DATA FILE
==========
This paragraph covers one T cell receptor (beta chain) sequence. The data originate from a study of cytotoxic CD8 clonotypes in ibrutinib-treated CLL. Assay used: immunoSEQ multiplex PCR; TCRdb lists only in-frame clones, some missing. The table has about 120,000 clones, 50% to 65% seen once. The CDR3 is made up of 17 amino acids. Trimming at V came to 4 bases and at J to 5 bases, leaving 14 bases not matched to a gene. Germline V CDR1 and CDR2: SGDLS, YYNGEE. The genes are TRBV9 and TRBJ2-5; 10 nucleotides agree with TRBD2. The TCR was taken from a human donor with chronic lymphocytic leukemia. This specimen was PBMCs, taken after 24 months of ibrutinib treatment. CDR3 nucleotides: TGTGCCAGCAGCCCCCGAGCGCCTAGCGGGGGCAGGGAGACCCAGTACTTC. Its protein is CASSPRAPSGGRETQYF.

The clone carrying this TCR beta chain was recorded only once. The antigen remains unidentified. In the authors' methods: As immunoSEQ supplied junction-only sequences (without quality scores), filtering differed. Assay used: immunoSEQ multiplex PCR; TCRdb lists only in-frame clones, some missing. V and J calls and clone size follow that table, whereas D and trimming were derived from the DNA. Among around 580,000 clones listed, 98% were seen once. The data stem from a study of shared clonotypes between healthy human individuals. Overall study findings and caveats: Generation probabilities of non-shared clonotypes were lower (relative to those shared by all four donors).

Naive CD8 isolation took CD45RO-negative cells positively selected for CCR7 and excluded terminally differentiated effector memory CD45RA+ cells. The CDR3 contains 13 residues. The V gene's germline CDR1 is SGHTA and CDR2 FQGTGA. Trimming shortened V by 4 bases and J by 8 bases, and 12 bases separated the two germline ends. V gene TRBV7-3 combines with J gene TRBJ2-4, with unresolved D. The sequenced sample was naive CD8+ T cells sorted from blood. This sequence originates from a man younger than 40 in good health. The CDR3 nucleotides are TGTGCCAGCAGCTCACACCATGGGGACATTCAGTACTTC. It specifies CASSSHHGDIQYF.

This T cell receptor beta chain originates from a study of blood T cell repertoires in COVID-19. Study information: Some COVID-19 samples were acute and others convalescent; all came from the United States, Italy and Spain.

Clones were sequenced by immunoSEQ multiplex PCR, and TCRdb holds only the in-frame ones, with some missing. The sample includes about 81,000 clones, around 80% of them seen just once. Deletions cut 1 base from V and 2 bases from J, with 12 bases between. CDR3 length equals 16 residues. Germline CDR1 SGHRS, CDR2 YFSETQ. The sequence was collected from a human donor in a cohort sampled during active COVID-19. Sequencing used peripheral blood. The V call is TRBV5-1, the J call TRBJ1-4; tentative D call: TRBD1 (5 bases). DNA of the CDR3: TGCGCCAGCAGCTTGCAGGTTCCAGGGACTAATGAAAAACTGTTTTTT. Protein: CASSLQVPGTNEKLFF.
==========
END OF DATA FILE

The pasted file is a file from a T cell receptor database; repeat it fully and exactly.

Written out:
This paragraph covers one T cell receptor (beta chain) sequence. The data originate from a study of cytotoxic CD8 clonotypes in ibrutinib-treated CLL. Assay used: immunoSEQ multiplex PCR; TCRdb lists only in-frame clones, some missing. The table has about 120,000 clones, 50% to 65% seen once. The CDR3 is made up of 17 amino acids. Trimming at V came to 4 bases and at J to 5 bases, leaving 14 bases not matched to a gene. Germline V CDR1 and CDR2: SGDLS, YYNGEE. The genes are TRBV9 and TRBJ2-5; 10 nucleotides agree with TRBD2. The TCR was taken from a human donor with chronic lymphocytic leukemia. This specimen was PBMCs, taken after 24 months of ibrutinib treatment. CDR3 nucleotides: TGTGCCAGCAGCCCCCGAGCGCCTAGCGGGGGCAGGGAGACCCAGTACTTC. Its protein is CASSPRAPSGGRETQYF.

The clone carrying this TCR beta chain was recorded only once. The antigen remains unidentified. In the authors' methods: As immunoSEQ supplied junction-only sequences (without quality scores), filtering differed. Assay used: immunoSEQ multiplex PCR; TCRdb lists only in-frame clones, some missing. V and J calls and clone size follow that table, whereas D and trimming were derived from the DNA. Among around 580,000 clones listed, 98% were seen once. The data stem from a study of shared clonotypes between healthy human individuals. Overall study findings and caveats: Generation probabilities of non-shared clonotypes were lower (relative to those shared by all four donors).

Naive CD8 isolation took CD45RO-negative cells positively selected for CCR7 and excluded terminally differentiated effector memory CD45RA+ cells. The CDR3 contains 13 residues. The V gene's germline CDR1 is SGHTA and CDR2 FQGTGA. Trimming shortened V by 4 bases and J by 8 bases, and 12 bases separated the two germline ends. V gene TRBV7-3 combines with J gene TRBJ2-4, with unresolved D. The sequenced sample was naive CD8+ T cells sorted from blood. This sequence originates from a man younger than 40 in good health. The CDR3 nucleotides are TGTGCCAGCAGCTCACACCATGGGGACATTCAGTACTTC. It specifies CASSSHHGDIQYF.

This T cell receptor beta chain originates from a study of blood T cell repertoires in COVID-19. Study information: Some COVID-19 samples were acute and others convalescent; all came from the United States, Italy and Spain.

Clones were sequenced by immunoSEQ multiplex PCR, and TCRdb holds only the in-frame ones, with some missing. The sample includes about 81,000 clones, around 80% of them seen just once. Deletions cut 1 base from V and 2 bases from J, with 12 bases between. CDR3 length equals 16 residues. Germline CDR1 SGHRS, CDR2 YFSETQ. The sequence was collected from a human donor in a cohort sampled during active COVID-19. Sequencing used peripheral blood. The V call is TRBV5-1, the J call TRBJ1-4; tentative D call: TRBD1 (5 bases). DNA of the CDR3: TGCGCCAGCAGCTTGCAGGTTCCAGGGACTAATGAAAAACTGTTTTTT. Protein: CASSLQVPGTNEKLFF.